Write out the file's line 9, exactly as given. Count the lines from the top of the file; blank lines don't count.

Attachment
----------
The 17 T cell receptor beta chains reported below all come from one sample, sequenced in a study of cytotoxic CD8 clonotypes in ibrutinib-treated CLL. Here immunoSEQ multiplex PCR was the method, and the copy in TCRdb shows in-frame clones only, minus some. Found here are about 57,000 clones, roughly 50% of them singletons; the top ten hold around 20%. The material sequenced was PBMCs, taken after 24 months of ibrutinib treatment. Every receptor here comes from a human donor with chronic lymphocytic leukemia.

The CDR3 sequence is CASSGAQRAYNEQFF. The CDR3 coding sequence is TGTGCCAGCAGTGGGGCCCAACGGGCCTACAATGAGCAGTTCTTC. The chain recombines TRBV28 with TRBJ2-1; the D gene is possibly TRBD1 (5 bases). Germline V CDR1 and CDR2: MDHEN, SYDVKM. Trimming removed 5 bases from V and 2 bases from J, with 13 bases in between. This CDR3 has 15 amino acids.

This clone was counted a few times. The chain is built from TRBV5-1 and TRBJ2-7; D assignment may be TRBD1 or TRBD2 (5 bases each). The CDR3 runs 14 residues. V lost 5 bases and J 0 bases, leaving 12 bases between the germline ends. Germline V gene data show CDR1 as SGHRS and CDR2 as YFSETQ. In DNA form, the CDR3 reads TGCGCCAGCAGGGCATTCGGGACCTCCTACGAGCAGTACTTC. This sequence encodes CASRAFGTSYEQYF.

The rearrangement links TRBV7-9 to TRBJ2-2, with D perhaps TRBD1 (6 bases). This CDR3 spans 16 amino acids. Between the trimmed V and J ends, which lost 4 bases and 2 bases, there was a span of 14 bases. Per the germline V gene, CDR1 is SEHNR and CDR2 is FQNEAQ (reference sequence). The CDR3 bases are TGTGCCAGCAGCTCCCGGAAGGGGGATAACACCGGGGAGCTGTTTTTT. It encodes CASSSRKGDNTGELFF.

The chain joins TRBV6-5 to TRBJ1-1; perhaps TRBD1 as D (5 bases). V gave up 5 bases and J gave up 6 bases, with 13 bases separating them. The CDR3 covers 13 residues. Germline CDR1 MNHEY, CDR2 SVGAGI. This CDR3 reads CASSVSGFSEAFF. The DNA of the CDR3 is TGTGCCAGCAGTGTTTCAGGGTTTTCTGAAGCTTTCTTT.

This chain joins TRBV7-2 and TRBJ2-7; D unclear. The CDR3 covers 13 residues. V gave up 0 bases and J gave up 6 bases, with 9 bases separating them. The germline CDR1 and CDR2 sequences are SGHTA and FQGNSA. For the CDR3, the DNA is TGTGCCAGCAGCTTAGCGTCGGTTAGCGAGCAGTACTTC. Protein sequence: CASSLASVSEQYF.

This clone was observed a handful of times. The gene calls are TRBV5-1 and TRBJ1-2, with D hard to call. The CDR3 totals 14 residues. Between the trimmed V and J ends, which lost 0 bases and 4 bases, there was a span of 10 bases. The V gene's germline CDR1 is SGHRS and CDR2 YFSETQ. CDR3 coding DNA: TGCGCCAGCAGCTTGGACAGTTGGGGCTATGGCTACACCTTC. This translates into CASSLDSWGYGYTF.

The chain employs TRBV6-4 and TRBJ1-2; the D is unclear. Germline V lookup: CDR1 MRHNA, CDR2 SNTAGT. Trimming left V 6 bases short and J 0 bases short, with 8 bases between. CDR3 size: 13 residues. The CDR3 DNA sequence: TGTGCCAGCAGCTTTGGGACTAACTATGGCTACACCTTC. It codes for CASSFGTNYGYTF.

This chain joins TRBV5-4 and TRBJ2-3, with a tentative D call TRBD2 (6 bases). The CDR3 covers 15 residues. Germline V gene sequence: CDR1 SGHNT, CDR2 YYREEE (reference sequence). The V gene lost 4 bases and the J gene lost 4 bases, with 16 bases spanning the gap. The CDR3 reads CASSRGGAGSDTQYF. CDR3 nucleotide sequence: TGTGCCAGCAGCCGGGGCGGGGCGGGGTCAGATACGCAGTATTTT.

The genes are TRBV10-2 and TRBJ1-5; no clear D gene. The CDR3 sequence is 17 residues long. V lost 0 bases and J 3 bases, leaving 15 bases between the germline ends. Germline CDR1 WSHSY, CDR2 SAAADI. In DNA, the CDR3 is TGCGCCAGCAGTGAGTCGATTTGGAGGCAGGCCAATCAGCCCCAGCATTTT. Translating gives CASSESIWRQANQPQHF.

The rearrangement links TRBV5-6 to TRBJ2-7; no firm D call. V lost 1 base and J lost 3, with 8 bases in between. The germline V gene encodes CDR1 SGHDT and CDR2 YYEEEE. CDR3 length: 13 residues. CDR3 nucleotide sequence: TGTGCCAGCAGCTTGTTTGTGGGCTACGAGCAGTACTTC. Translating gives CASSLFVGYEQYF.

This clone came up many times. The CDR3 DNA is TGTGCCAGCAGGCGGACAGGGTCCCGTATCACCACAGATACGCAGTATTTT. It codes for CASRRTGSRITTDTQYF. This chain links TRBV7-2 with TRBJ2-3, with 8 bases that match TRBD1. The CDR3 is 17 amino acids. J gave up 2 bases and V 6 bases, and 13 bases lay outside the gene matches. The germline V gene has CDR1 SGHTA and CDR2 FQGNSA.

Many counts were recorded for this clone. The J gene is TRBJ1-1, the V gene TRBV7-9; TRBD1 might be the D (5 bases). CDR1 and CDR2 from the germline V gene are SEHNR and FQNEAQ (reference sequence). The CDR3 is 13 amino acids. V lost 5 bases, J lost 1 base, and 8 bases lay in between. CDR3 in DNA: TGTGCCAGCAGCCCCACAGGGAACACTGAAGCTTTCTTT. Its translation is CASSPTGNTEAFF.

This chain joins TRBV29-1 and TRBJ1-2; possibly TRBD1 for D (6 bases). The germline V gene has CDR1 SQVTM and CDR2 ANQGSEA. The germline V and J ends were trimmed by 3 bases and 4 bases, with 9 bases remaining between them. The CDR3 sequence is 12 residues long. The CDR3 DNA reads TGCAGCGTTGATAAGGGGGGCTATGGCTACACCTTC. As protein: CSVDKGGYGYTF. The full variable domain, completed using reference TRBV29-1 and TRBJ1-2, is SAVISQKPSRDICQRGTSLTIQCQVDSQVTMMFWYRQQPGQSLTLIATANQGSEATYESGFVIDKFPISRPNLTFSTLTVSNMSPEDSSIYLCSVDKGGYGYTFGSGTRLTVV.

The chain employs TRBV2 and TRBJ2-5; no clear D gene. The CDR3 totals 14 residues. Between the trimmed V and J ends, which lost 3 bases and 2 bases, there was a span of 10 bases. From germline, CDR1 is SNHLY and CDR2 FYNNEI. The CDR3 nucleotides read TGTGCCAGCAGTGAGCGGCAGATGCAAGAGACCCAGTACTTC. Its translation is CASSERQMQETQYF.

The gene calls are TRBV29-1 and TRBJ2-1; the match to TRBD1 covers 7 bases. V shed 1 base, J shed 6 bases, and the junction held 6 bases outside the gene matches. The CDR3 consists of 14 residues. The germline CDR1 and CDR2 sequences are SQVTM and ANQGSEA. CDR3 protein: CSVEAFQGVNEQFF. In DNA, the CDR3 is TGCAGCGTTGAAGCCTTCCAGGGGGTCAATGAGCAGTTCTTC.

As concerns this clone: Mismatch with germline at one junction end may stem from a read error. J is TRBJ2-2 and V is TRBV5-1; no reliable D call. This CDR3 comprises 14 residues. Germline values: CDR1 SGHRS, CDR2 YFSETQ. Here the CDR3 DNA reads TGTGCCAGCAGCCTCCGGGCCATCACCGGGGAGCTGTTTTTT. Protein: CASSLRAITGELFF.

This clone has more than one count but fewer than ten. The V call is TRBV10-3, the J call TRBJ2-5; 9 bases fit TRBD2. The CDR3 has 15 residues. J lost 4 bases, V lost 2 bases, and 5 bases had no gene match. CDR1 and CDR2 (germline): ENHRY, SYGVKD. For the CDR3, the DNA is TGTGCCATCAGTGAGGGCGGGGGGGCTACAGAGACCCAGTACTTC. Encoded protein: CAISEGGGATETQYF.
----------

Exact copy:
This chain joins TRBV5-4 and TRBJ2-3, with a tentative D call TRBD2 (6 bases). The CDR3 covers 15 residues. Germline V gene sequence: CDR1 SGHNT, CDR2 YYREEE (reference sequence). The V gene lost 4 bases and the J gene lost 4 bases, with 16 bases spanning the gap. The CDR3 reads CASSRGGAGSDTQYF. CDR3 nucleotide sequence: TGTGCCAGCAGCCGGGGCGGGGCGGGGTCAGATACGCAGTATTTT.